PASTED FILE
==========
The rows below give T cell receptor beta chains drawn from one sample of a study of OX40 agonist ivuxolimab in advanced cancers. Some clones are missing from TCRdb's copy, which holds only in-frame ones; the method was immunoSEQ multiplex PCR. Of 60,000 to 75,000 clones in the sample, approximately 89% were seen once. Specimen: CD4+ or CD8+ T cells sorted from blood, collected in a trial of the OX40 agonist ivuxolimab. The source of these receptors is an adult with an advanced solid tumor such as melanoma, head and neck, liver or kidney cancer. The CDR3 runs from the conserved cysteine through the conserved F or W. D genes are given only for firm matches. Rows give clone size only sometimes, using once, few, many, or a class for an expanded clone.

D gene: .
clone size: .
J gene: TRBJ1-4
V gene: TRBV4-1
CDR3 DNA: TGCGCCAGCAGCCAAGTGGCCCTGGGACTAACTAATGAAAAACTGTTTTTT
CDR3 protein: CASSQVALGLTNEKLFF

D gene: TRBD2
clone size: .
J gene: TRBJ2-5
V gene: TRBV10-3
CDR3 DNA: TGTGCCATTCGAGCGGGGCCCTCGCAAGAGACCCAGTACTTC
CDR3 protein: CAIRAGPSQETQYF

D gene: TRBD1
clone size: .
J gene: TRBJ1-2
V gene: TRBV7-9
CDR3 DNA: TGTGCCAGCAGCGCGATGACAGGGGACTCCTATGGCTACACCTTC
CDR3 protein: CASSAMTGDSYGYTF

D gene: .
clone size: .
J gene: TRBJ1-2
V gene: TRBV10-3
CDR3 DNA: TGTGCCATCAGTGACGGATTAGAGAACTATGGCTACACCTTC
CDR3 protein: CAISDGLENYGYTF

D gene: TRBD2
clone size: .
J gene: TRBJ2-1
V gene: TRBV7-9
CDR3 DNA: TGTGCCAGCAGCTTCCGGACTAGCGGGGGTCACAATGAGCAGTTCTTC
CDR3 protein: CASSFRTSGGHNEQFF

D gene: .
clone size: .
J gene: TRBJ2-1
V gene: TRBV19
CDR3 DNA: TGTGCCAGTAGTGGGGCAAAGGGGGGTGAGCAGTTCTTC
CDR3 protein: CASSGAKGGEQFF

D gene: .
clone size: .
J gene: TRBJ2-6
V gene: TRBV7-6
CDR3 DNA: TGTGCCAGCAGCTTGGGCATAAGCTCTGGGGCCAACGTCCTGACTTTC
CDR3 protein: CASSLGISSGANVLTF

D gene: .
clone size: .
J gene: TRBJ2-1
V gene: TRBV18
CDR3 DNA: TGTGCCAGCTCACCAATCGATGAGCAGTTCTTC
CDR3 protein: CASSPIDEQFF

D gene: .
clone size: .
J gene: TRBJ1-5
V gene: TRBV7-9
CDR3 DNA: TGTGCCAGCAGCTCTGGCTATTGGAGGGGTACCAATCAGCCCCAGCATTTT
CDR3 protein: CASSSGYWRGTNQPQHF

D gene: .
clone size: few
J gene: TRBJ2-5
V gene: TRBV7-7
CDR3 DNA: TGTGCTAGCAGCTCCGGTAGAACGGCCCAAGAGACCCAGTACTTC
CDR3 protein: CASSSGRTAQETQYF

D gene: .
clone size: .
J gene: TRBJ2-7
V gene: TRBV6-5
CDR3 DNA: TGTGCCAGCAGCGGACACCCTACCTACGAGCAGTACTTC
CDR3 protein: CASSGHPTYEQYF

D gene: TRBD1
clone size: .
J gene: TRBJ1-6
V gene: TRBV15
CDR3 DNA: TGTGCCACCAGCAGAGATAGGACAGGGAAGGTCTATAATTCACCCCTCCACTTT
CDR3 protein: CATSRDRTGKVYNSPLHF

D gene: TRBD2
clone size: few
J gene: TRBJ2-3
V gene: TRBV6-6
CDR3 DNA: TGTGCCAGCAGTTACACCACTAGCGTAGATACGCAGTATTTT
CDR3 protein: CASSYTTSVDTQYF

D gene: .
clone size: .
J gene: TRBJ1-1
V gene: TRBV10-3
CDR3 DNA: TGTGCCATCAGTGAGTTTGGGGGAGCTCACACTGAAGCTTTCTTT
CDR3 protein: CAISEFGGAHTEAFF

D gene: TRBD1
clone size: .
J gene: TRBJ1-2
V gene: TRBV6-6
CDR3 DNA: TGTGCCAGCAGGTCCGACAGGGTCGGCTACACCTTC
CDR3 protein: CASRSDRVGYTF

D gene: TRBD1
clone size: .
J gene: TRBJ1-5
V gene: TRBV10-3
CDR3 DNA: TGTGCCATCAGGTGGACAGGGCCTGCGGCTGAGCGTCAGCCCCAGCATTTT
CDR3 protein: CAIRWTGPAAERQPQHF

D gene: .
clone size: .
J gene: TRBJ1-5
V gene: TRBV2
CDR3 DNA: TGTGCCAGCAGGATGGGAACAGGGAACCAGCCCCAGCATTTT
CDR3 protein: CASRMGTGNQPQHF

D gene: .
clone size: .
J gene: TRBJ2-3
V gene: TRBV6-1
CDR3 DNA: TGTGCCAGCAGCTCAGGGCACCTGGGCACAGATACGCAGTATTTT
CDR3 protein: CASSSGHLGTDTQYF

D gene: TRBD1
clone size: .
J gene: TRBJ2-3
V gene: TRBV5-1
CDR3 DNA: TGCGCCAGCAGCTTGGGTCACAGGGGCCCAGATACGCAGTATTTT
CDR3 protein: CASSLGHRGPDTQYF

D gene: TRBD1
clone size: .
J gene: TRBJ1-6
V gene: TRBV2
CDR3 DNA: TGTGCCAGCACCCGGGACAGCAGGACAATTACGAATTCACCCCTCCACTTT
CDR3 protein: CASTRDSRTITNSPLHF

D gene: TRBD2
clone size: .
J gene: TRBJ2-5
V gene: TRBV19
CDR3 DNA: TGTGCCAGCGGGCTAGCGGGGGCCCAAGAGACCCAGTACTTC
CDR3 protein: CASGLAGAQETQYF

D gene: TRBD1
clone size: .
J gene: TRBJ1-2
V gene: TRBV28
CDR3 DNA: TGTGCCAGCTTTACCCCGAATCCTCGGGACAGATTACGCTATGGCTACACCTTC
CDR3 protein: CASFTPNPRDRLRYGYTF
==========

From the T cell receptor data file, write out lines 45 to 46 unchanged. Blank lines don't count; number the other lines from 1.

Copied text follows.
clone size: .
J gene: TRBJ2-1